One of Korea’s most loved dishes, japchae seems to be one of those dishes that can be found almost everywhere and at any time. Be it at breakfast, dinner or at a party, japchae is almost sure to be a feature. Like so many national dishes in Asia, food can represent so much more than just a tasty meal; in the case of japchae it is all about colour and harmony. Translating as “many kinds of various vegetables” japchae is made with the five colours that the Koreans believe reflect obang saek or world harmony to you and me. Each colour symbolises one of the five universal directions – North (black: beef/mushrooms), East (green: courgette/cucumber), South: (red: carrot), West (white: onion) and, most profoundly, the Middle (yellow: egg).
World harmony aside, the best news about japchae is that it is banting and LCHF friendly! Okay, so there is a bit of sugar in the recipe, but at its core japchae’s sweet potato starch noodles are a great low carb alternative to the regular wheat variety and taste infinitely better than courgette noodles.
Noodles without the carb-induced guilt; now what could possibly be better than that?
To be honest I was a bit hesitant about trying japchae when I first encountered it at a breakfast buffet in Seoul. I had tried cooking with Korean sweet potato noodles previously and it was a bit of a disaster, but I figured it couldn’t hurt to give it another go. I’m so pleased that I did! Chewy, beefy and incredibly satisfying; from the first bite I knew japchae was going to be one of the first Korean dishes I would attempt to recreate when I got back to my kitchen in Cape Town.
As it turned out, making japchae at home is relatively easy and aside from the sweet potato noodles themselves, all the ingredients are Asian store-cupboard staples. The only real difficulty is that the numerous components of the dish need to be individually prepared and cooked before being assembled, but other than that it is actually pretty straight-forward. Just don’t be tempted to soak the sweet potato noodles for longer than 30 minutes or overcook them as this will affect their texture.
Most of the japchae I had whilst in Korea actually didn’t contain any meat so if you would like to make a vegetarian version of the dish simply omit the beef. If you do, however, want to make a meat version then you can also substitute the beef steak with some mince instead.
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Japchae 잡채 (Sweet Potato Noodles with Beef & Vegetables): Serves 2
- 100g Sweet Potato Noodles
- 2 large dried Chinese mushrooms
- 150g beef steak
- 1/2 carrot
- 1/2 onion, finely sliced
- 1/2 Mediterranean cucumber
- 1 egg
For the noodles:
- 1.5 tbsp. soya sauce
- 1.5 tbsp. white sugar
- 1 tbsp. sesame oil
For the beef & mushrooms:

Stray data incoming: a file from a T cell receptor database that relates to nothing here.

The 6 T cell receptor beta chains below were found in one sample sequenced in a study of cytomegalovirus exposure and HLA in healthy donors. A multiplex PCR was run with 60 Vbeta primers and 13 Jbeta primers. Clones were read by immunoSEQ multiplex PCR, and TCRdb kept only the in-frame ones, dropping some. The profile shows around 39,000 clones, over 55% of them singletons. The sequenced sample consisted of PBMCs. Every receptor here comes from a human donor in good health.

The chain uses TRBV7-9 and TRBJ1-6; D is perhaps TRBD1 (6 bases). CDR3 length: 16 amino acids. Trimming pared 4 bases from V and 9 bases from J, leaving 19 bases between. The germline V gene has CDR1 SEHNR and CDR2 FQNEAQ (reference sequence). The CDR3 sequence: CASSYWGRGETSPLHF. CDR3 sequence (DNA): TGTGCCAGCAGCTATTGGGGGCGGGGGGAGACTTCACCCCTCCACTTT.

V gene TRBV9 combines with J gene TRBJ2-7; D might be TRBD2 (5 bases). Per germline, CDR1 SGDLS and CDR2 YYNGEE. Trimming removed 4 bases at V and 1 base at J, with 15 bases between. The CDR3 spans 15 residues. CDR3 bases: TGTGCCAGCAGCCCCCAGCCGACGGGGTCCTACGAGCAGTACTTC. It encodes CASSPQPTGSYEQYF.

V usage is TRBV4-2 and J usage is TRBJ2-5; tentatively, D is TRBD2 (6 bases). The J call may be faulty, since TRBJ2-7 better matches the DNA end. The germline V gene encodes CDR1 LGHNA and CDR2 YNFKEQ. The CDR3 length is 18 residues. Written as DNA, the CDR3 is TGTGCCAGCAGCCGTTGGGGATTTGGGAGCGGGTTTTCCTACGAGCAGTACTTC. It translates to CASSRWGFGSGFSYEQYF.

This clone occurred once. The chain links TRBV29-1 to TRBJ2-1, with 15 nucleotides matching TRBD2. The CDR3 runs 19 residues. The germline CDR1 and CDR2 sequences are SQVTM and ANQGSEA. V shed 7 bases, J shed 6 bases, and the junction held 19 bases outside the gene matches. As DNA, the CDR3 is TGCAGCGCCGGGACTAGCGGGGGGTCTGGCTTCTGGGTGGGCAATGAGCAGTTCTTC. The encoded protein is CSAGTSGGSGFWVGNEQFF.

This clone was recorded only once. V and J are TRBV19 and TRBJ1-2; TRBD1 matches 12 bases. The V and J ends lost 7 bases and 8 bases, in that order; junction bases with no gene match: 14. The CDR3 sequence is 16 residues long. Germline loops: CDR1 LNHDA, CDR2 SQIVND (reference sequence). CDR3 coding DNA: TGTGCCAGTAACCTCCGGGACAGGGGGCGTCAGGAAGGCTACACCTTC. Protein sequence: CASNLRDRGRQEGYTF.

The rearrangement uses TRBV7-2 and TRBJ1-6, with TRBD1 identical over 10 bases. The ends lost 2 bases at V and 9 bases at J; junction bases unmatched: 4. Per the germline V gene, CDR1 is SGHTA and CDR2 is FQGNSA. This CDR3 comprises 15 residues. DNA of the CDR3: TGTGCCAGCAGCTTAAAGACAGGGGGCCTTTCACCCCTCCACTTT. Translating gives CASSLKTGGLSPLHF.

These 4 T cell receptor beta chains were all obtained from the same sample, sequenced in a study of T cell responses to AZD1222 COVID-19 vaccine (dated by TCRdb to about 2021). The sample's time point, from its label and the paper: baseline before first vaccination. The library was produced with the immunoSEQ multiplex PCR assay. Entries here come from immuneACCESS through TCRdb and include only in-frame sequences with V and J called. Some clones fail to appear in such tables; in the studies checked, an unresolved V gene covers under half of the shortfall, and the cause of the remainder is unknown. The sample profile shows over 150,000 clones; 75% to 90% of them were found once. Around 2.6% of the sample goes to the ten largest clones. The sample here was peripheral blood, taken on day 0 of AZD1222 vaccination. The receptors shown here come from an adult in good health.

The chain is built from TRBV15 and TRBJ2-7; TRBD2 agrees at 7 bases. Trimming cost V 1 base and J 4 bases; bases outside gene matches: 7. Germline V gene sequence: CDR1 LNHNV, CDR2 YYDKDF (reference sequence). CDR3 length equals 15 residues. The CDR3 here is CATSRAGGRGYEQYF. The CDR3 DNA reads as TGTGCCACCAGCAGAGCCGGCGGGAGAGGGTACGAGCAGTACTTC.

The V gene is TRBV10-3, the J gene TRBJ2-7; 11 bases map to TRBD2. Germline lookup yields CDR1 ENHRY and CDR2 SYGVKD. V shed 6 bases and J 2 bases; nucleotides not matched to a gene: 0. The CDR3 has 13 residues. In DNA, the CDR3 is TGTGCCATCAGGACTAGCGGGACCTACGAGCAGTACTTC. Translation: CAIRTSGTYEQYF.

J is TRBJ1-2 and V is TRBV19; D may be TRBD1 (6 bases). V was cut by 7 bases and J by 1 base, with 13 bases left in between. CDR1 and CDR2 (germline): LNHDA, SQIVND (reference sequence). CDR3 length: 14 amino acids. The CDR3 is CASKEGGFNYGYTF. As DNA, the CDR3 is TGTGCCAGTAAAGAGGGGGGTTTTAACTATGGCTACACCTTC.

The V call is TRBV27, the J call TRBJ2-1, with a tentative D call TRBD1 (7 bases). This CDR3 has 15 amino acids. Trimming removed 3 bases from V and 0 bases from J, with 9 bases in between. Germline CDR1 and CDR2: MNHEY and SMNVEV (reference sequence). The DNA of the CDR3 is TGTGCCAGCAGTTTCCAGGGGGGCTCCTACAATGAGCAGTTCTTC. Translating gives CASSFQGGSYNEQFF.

- 1 tbsp. soya sauce
- 1/2 tbsp. white sugar
- 2 tbsp. spring onion, finely chopped
- 1 garlic clove, minced
- 1 tbsp. sesame oil
- 1 tbsp. toasted sesame seeds, ground
- A dash of black pepper
For the carrots:
- 1/2 tsp. spring onion, finely chopped
- 1/2 tsp. garlic, minced
- 1/2 tsp. sesame oil
- 1/4 tsp. salt
- Start by soaking the mushrooms in boiling water for at least an hour
- Soak the noodles for 30 minutes in warm water
- Divide the seasoning for the beef and mushrooms into two bowls
- Slice the beef into thin strips of 0.5cm and finely slice the re-hydrated mushrooms – combine each in their individual seasoning bowl
- Cut the cucumber in half lengthways and then remove the seeds using a teaspoon. Finely julienne the cucumber into matchstick sized batons and then brine in a mixture of 1/2 cup of water and 1 tsp. of salt
- Combine the carrot seasoning in a bowl. Peel the carrot and finely julienne it into the same sized batons as the cucumber. Blanch the carrots in boiling water and then drain. Combine the blanched carrots with its seasoning
- Beat the egg with a pinch of salt. Fry the egg on a preheated oiled pan. Once cooked through, set the omelette to one side to cool down. Julienne the omelette into similar sized strips as the carrots and cucumber
- Cook the soaked noodles in boiling water for about 10 minutes, the noodles will become translucent when they are cooked but it is best to test a strand to check that they are actually cooked through. Drain and place in a large mixing bowl
- Drain the cucumber
- In a pre-oiled frying pan, add the onions and flash fry for a few seconds. Transfer to a plate and then repeat with the carrots, followed by the cucumber, mushrooms and finally the beef (fry each individually and in that order)
- Combined all the fried components with the cooked noodles and the noodle seasoning
- Transfer to a serving platter and serve warm